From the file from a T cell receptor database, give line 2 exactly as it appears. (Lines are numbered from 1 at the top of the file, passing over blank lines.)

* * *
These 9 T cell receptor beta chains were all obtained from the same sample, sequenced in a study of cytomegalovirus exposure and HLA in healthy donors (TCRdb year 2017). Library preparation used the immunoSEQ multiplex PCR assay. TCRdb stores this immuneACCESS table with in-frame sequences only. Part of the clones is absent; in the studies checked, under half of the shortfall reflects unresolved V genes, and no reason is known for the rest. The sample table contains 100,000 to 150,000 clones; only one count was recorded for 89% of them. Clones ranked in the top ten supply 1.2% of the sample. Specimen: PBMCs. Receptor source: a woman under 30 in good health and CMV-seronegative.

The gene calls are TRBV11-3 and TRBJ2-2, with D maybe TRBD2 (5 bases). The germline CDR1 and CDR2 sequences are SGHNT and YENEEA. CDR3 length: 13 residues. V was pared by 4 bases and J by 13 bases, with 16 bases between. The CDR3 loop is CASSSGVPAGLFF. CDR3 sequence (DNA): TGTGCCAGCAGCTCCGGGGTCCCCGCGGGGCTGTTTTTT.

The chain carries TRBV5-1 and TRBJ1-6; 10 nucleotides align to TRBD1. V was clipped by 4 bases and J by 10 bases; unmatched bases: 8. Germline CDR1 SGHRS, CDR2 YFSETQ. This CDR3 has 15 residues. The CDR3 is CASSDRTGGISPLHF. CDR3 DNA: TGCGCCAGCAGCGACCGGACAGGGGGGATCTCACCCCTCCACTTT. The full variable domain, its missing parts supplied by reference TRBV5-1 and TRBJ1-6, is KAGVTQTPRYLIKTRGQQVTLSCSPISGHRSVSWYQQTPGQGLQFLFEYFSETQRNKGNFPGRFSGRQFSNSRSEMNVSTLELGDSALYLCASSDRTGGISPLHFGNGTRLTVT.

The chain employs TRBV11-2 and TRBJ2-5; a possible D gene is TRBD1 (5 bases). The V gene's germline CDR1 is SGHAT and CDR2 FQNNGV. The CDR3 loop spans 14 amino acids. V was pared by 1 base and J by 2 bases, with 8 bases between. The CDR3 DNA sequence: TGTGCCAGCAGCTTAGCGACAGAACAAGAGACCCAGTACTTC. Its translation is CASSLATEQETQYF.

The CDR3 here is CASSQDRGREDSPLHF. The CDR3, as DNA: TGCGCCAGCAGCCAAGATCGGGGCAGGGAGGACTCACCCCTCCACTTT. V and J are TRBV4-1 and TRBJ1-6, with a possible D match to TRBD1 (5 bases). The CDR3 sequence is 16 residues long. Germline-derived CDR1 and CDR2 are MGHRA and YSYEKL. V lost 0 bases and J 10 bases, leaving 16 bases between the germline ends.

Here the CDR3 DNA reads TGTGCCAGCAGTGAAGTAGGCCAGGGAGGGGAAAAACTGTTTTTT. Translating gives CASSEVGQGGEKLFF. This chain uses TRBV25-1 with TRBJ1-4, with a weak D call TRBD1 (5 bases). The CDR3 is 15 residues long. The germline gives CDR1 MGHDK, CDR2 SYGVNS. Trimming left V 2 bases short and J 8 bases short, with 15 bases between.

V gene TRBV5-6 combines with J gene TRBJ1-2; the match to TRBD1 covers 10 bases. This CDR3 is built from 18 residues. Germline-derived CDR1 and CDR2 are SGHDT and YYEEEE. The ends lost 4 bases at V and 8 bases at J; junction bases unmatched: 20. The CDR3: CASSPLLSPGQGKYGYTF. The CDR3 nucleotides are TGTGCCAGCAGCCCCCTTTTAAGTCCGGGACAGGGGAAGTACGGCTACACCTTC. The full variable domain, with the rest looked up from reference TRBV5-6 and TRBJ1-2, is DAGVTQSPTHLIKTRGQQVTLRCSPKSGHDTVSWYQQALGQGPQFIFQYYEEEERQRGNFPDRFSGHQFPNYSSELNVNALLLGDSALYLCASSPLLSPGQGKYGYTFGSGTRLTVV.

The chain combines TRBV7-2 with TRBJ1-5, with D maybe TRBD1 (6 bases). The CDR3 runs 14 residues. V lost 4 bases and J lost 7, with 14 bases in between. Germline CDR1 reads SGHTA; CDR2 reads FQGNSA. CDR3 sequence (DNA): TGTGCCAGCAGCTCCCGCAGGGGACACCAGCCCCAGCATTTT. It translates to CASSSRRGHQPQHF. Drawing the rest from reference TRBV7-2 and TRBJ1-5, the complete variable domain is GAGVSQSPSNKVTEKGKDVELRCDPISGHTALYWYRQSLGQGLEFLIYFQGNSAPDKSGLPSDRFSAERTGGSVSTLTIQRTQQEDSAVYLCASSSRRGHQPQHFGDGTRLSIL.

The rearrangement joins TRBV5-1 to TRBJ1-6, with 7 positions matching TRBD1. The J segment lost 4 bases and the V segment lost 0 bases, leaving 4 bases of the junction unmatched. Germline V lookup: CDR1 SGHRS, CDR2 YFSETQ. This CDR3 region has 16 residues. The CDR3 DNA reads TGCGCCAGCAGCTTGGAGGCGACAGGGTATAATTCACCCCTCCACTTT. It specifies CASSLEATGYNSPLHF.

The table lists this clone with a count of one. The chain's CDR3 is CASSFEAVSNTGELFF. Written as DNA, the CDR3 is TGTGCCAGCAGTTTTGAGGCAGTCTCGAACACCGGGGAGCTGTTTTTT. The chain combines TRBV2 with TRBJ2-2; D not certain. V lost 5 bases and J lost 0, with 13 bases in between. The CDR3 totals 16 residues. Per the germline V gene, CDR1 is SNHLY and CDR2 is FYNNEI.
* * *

The gene calls are TRBV11-3 and TRBJ2-2, with D maybe TRBD2 (5 bases). The germline CDR1 and CDR2 sequences are SGHNT and YENEEA. CDR3 length: 13 residues. V was pared by 4 bases and J by 13 bases, with 16 bases between. The CDR3 loop is CASSSGVPAGLFF. CDR3 sequence (DNA): TGTGCCAGCAGCTCCGGGGTCCCCGCGGGGCTGTTTTTT.